8 Mar­i­juana Facts To Con­sider When Vot­ing


Cal­i­for­nia is the most pop­u­lous of the five states to be con­sid­er­ing the le­gal, con­trolled sale of recre­ational mar­i­juana at this week’s gen­eral elec­tion. While Ne­vada, Ari­zona, Maine and Mas­sachusetts will also be vot­ing on state con­trol of cannabis for recre­ational pur­poses, Arkansas, Florida, Mon­tana and North Dakota will be vot­ing on the med­i­cal use of mar­i­juana. Cur­rently, 24 states and the District of Columbia have le­gal chan­nels for the med­i­cal use of cannabis while four (and D.C.) al­low lim­ited sale and use of mar­i­juana for recre­ational pur­poses.

In Cal­i­for­nia, the pro­posed 62-page law is for­mally known as the Con­trol, Reg­u­late and Tax Adult Use Act, or the Adult Use of Mar­i­juana Act or, sim­ply, Propo­si­tion 64. The high­lights are fairly typ­i­cal of those of the other states: al­lowance of up to one ounce of mar­i­juana flower or 8 grams of cannabis con­cen­trates for adults age 21 and older, the per­sonal cul­ti­va­tion of up to six mar­i­juana plants, the in­dus­trial cul­ti­va­tion of hemp. But the tax­a­tion and reg­u­la­tory ap­pa­ra­tus would be some­what more com­pli­cated than in other states.

My sci­en­tific in­ter­est in the ther­a­peu­tic uses of mar­i­juana stems from my aca­demic ca­reer as a nat­u­ral prod­ucts phar­ma­col­o­gist. While my lab worked with chemists to char­ac­ter­ize an­ti­cancer

drugs they iso­lated from plants, fungi and cyanobac­te­ria, my teach­ing re­quire­ments led my con­tin­u­ing ed­u­ca­tion on other drugs from na­ture. Most of these turn out to be drugs of­ten used for recre­ational pur­poses—opi­oids, co­caine, mesca­line—so I’ve of­ten turned to my neu­ro­science col­leagues for pro­fes­sional guid­ance on the phar­ma­col­ogy of such sub­stances, in­clud­ing their rel­a­tive risks and ben­e­fits.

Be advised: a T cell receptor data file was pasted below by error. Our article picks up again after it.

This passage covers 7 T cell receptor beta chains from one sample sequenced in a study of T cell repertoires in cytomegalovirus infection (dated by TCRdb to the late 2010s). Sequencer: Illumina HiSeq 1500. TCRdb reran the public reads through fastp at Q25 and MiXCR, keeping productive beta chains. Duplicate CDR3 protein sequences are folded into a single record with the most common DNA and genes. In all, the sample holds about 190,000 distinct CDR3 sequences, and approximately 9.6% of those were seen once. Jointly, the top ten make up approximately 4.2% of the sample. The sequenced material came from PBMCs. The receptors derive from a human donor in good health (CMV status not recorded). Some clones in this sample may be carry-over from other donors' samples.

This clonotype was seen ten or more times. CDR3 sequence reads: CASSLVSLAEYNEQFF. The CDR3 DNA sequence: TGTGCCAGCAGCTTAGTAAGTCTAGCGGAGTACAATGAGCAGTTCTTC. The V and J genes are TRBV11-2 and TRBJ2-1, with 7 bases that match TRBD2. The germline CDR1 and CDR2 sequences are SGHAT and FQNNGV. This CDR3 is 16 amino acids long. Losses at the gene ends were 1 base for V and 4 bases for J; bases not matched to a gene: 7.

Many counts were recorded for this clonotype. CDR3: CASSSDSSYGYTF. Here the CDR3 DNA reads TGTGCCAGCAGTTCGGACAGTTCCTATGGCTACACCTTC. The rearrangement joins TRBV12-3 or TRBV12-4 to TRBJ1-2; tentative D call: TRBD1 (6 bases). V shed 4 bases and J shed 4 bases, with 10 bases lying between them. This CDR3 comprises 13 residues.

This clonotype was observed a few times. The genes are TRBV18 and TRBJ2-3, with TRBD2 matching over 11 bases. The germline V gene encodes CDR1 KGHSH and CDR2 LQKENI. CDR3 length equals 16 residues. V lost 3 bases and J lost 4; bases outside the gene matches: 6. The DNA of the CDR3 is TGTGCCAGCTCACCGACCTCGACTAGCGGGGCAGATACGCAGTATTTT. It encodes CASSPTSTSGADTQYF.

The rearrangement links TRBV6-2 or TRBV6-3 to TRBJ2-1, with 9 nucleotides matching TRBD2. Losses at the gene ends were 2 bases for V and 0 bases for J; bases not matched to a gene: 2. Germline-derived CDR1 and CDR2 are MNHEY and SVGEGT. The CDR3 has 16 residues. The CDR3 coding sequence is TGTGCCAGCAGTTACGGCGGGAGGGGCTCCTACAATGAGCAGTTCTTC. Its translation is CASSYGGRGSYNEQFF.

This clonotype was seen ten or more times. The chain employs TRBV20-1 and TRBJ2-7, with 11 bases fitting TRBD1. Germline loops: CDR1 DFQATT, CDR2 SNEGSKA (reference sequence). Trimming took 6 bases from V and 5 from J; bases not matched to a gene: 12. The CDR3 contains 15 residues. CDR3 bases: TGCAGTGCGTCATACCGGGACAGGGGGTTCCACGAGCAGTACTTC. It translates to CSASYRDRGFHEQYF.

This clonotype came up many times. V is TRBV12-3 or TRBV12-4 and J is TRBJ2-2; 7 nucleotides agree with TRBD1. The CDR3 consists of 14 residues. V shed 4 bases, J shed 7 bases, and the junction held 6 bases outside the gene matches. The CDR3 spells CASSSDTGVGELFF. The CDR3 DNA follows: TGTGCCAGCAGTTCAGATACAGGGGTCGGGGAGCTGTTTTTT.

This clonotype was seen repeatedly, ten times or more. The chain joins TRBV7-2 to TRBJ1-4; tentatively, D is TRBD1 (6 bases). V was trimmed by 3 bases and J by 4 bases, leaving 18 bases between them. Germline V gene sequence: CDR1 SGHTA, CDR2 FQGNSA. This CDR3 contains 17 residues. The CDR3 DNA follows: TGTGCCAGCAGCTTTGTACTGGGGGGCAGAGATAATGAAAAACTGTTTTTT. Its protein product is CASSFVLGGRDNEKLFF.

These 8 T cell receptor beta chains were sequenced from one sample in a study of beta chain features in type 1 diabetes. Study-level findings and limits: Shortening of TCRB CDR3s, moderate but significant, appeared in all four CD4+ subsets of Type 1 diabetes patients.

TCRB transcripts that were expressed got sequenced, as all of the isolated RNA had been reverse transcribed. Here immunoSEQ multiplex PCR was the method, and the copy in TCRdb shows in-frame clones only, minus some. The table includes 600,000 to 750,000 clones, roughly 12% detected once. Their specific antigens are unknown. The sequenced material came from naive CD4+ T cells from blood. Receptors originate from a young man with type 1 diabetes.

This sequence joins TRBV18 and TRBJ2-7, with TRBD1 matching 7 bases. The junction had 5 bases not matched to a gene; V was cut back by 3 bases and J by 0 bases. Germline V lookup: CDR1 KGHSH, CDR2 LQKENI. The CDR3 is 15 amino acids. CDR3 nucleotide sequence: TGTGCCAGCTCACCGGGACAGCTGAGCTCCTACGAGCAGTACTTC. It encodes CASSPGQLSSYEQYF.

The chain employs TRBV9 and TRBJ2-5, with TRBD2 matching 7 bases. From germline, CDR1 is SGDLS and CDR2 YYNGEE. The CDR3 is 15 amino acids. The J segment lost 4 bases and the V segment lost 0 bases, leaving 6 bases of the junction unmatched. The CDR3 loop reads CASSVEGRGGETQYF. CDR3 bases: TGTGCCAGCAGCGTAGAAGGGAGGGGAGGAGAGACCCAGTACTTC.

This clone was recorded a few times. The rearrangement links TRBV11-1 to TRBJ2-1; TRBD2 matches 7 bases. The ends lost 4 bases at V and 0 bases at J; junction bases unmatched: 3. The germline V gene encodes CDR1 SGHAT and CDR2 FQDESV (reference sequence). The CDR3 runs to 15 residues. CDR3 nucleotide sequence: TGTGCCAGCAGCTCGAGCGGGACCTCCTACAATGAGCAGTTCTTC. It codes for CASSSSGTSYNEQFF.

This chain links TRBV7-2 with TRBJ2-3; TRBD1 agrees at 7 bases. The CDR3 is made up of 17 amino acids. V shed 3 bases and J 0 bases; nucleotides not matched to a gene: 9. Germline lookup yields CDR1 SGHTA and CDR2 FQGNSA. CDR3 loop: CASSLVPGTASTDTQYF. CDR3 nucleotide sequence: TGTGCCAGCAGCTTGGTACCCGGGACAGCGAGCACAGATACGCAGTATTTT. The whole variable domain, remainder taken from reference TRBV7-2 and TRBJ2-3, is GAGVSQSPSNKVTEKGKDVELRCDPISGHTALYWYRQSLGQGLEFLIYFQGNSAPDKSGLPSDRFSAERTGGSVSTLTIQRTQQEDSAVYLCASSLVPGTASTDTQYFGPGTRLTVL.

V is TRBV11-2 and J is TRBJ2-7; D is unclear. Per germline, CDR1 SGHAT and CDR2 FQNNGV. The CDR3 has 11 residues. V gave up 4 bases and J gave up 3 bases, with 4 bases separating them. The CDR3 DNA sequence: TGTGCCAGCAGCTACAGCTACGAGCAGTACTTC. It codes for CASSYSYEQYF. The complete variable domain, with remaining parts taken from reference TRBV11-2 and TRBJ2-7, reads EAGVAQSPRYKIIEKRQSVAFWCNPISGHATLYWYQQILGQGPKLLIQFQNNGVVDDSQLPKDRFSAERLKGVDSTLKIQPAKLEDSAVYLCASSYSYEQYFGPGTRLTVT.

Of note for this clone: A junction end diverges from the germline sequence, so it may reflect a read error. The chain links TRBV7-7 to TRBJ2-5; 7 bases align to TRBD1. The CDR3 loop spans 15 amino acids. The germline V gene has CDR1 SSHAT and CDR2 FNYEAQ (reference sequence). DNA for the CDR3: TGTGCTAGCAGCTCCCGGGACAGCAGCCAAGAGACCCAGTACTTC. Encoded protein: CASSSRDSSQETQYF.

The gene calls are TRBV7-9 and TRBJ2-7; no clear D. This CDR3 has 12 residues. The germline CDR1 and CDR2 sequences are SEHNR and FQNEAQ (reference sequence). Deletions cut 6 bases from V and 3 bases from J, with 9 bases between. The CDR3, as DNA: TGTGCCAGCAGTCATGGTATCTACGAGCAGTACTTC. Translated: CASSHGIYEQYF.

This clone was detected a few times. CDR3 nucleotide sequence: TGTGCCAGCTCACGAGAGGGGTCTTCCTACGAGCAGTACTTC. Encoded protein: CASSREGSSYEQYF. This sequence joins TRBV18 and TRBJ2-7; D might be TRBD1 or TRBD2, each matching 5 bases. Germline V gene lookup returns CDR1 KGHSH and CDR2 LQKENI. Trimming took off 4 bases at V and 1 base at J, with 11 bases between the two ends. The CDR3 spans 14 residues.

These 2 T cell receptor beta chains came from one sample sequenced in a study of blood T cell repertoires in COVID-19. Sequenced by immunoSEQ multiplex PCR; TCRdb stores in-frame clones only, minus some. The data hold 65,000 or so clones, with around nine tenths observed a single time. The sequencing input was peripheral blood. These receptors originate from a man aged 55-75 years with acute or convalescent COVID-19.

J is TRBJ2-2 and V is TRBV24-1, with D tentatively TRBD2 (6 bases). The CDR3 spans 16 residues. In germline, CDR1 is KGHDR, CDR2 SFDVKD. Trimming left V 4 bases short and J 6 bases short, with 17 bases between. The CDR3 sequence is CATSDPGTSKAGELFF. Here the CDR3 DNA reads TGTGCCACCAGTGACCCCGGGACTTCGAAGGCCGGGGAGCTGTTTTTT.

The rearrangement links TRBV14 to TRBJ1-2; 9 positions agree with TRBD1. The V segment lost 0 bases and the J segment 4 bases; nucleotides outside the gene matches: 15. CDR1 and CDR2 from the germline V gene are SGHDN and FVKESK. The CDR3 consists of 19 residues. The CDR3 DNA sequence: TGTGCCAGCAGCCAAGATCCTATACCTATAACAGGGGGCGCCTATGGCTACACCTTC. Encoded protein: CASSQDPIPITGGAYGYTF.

So it was fit­ting that I’ve been fol­low­ing a drug abuse re­searcher who cur­rently works at the Scripps Re­search In­sti­tute in La Jolla, Cal­i­for­nia. Michael

Taffe, Ph.D., and his lab­o­ra­tory group have been funded by the Na­tional In­sti­tute on Drug Abuse (NIDA) to study the be­hav­ioral tox­i­c­ity of drugs that are mis­used recre­ation­ally, in­clud­ing mar­i­juana, ec­stasy (MDMA), metham­phetamine, sub­sti­tuted cathi­nones (the sub­stances found in so-called “bath salts”) and al­co­hol.

As he lives in a state that will be in­flu­enced by the out­come of the Propo­si­tion 64 vote, Dr. Taffe posted some of his per­sonal thoughts on Face­book, say­ing, “As many of my friends, neigh­bors and ac­quain­tances are aware that I work in the sub­stance-abuse fields of sci­ence, they have ques­tions. So I thought I would put some of my usual re­sponses/points down on a Fb post.”

I’ve al­ways been im­pressed with Dr. Taffe be­cause he views his role as a re­searcher to also in­clude be­ing an ob­jec­tive ed­u­ca­tor and in­for­ma­tion source for the pub­lic.

We’ve been ban­ter­ing over the last week or so about his thoughts, and I found them im­por­tant enough to share with you as they are cer­tainly de­serv­ing of a wider au­di­ence and, more­over, are rel­e­vant to those of you in the other four states that are con­sid­er­ing the sale of mar­i­juana for recre­ational pur­poses.

For the sake of disclaimer, I should note that these thoughts come from Dr. Taffe as a neu­ro­science and psy­chol­ogy ex­pert and that his opin­ions do not nec­es­sar­ily re­flect those of the Scripps Re­search In­sti­tute or the NIH’s Na­tional In­sti­tute on Drug Abuse. Wher­ever pos­si­ble, he has pro­vided me with ad­di­tional links to the pri­mary sci­en­tific lit­er­a­ture to sup­port his thoughts and pro­vide you with ad­di­tional read­ing if you have more than a pass­ing in­ter­est in the topic.

As far as le­gal­iz­ing recre­ational mar­i­juana goes, I do think that the epi­demi­o­log­i­cal, hu­man lab­o­ra­tory and an­i­mal lab­o­ra­tory data has some rel­e­vance to the Prop 64 is­sues. So, I’m go­ing to list a few facts.